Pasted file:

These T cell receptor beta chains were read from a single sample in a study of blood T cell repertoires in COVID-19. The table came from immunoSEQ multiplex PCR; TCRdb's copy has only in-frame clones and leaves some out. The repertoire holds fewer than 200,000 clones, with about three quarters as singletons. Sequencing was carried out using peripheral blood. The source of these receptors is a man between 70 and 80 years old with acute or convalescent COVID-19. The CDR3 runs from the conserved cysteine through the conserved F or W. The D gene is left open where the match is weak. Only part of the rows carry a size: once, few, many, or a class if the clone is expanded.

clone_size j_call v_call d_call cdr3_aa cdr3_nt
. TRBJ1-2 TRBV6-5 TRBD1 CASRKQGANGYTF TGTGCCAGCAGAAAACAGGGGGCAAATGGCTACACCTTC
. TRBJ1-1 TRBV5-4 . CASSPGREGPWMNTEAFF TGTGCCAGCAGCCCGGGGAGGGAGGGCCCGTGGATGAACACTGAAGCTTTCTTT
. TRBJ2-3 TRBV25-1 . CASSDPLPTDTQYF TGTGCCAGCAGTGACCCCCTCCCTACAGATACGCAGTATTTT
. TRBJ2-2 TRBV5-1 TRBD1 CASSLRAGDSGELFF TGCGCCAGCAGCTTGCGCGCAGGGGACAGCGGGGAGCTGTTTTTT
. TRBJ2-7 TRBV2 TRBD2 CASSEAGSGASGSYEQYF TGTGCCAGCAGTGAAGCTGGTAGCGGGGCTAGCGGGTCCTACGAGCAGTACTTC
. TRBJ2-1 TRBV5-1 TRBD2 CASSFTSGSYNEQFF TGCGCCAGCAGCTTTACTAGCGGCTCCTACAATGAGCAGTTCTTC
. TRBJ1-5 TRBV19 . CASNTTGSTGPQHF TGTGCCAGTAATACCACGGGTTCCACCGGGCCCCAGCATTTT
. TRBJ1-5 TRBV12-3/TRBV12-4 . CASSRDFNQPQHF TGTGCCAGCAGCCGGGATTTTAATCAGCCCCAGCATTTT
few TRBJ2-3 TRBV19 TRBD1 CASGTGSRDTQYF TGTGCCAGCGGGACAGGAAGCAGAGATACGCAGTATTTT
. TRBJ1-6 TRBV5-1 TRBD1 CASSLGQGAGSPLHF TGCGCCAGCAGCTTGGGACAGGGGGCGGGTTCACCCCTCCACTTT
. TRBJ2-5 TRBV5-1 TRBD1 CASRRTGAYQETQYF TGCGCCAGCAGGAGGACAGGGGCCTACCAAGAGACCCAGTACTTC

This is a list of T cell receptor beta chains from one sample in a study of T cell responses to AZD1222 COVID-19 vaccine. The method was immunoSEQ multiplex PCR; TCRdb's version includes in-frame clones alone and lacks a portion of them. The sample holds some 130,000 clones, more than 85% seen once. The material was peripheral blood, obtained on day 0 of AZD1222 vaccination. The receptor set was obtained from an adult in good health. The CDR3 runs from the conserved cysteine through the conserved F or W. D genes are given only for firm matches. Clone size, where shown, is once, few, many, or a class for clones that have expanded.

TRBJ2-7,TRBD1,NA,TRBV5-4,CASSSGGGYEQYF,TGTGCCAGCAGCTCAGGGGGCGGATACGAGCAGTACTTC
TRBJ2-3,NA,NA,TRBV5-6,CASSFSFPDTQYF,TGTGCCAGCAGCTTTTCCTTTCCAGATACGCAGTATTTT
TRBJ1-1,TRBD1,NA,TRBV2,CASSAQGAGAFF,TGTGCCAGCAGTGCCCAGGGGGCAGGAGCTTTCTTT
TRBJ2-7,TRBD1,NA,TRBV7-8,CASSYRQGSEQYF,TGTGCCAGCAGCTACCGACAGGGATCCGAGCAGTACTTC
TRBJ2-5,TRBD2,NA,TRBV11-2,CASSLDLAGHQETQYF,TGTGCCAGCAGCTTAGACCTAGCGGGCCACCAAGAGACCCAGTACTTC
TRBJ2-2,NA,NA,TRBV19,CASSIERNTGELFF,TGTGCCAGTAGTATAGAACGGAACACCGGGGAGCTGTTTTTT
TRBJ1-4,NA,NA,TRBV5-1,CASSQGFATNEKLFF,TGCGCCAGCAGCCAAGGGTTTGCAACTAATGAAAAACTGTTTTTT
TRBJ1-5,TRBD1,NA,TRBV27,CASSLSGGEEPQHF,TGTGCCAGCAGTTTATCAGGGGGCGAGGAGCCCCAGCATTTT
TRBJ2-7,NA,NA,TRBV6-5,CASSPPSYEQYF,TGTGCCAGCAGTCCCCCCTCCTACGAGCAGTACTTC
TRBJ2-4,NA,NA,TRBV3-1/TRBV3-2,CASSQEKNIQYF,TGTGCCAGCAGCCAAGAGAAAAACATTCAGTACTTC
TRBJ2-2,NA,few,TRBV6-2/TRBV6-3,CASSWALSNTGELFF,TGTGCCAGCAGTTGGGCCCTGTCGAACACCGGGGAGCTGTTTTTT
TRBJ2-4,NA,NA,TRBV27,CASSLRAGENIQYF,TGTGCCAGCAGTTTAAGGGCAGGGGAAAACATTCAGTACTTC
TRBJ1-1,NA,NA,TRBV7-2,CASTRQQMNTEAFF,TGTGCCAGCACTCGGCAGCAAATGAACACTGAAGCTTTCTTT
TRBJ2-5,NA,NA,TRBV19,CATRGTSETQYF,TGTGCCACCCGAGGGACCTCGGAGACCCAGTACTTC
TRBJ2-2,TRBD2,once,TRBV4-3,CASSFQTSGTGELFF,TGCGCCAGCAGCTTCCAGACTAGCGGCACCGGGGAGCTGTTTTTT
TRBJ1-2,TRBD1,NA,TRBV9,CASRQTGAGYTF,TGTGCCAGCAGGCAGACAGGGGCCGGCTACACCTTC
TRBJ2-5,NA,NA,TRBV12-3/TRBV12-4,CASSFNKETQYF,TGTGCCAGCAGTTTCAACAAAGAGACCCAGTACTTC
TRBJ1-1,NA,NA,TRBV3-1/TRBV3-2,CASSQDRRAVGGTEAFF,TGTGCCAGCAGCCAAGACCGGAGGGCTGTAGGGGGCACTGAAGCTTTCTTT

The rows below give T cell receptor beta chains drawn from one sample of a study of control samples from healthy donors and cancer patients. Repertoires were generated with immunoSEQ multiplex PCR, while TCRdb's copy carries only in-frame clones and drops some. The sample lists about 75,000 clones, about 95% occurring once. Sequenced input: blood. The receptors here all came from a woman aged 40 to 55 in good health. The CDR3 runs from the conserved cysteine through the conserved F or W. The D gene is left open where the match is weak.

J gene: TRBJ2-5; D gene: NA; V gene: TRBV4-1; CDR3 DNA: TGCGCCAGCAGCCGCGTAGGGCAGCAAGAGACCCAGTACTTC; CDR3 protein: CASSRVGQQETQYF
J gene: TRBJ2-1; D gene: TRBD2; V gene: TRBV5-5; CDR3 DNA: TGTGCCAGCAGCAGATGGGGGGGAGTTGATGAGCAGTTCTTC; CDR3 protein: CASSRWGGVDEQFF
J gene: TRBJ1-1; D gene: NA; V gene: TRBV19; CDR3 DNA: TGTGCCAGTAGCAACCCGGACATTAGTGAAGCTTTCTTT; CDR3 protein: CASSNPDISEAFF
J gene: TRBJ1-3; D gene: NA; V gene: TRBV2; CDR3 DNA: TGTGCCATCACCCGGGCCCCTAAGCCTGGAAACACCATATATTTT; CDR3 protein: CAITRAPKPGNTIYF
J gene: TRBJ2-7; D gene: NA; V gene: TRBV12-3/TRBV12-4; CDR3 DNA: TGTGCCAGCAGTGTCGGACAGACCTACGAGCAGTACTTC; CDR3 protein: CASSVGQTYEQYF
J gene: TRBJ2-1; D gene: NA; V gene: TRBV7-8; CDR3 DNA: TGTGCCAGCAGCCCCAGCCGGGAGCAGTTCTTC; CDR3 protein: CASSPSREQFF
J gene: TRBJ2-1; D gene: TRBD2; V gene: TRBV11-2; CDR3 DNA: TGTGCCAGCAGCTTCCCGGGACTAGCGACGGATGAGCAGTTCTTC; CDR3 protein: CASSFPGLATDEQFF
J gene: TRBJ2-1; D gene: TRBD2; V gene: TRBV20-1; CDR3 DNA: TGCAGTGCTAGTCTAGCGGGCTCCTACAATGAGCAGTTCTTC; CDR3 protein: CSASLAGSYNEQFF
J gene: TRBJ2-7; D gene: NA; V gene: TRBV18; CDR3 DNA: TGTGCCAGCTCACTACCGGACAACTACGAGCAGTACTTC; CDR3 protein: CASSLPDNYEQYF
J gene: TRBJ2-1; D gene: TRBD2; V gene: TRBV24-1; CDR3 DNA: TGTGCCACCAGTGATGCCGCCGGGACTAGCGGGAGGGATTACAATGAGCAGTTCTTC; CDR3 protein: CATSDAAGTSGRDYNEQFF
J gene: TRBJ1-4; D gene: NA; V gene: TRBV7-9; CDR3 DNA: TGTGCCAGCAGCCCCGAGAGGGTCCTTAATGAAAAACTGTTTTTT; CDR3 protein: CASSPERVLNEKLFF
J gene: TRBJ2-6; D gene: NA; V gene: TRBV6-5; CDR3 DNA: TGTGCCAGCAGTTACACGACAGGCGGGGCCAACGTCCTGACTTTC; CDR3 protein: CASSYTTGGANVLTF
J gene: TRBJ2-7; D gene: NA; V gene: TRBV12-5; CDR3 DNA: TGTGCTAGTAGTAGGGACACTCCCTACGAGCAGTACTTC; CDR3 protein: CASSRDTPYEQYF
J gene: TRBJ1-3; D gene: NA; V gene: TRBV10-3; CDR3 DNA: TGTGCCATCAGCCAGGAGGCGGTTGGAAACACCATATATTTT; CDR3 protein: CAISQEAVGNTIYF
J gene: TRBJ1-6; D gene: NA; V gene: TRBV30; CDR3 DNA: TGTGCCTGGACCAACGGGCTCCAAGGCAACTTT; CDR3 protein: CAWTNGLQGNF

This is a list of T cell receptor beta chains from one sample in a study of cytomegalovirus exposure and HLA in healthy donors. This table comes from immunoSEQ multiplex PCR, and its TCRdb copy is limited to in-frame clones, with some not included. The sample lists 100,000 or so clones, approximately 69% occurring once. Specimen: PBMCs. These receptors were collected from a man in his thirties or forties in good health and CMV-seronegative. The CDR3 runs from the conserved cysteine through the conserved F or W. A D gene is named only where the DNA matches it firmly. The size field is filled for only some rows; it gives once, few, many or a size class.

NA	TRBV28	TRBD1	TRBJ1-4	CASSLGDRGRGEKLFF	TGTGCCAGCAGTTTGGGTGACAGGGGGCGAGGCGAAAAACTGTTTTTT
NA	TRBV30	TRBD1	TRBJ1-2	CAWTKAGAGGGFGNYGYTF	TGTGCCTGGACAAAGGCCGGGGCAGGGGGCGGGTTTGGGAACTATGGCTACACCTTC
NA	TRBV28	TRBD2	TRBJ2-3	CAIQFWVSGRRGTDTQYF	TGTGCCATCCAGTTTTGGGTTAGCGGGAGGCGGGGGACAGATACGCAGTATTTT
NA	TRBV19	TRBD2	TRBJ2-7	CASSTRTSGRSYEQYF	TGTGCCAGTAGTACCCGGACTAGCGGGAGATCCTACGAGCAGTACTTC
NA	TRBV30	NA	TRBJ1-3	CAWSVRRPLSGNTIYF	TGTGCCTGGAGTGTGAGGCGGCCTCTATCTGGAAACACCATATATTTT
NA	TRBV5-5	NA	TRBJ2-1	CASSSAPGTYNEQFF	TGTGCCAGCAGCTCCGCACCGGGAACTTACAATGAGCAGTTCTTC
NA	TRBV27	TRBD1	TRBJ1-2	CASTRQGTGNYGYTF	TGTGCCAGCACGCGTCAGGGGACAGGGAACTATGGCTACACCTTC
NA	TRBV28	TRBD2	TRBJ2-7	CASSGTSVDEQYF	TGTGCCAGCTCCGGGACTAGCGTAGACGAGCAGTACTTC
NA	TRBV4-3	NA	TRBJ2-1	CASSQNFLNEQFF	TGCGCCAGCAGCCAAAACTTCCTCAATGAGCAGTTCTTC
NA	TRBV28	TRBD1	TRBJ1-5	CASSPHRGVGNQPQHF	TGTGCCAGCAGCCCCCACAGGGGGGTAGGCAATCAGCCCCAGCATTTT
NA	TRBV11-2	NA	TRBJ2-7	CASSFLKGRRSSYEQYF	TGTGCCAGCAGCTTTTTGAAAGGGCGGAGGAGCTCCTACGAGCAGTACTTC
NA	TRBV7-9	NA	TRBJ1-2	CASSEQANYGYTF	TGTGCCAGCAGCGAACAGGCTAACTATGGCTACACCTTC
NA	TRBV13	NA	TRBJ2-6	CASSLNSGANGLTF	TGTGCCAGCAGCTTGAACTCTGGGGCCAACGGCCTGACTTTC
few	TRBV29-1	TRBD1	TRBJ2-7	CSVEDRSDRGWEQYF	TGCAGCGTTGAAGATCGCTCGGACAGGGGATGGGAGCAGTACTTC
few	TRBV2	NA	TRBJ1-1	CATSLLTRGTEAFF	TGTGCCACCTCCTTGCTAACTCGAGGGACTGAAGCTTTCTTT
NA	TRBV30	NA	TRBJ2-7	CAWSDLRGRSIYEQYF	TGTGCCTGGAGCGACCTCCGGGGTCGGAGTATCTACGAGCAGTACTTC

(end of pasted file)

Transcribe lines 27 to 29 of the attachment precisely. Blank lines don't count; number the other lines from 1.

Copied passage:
TRBJ1-1,NA,NA,TRBV7-2,CASTRQQMNTEAFF,TGTGCCAGCACTCGGCAGCAAATGAACACTGAAGCTTTCTTT
TRBJ2-5,NA,NA,TRBV19,CATRGTSETQYF,TGTGCCACCCGAGGGACCTCGGAGACCCAGTACTTC
TRBJ2-2,TRBD2,once,TRBV4-3,CASSFQTSGTGELFF,TGCGCCAGCAGCTTCCAGACTAGCGGCACCGGGGAGCTGTTTTTT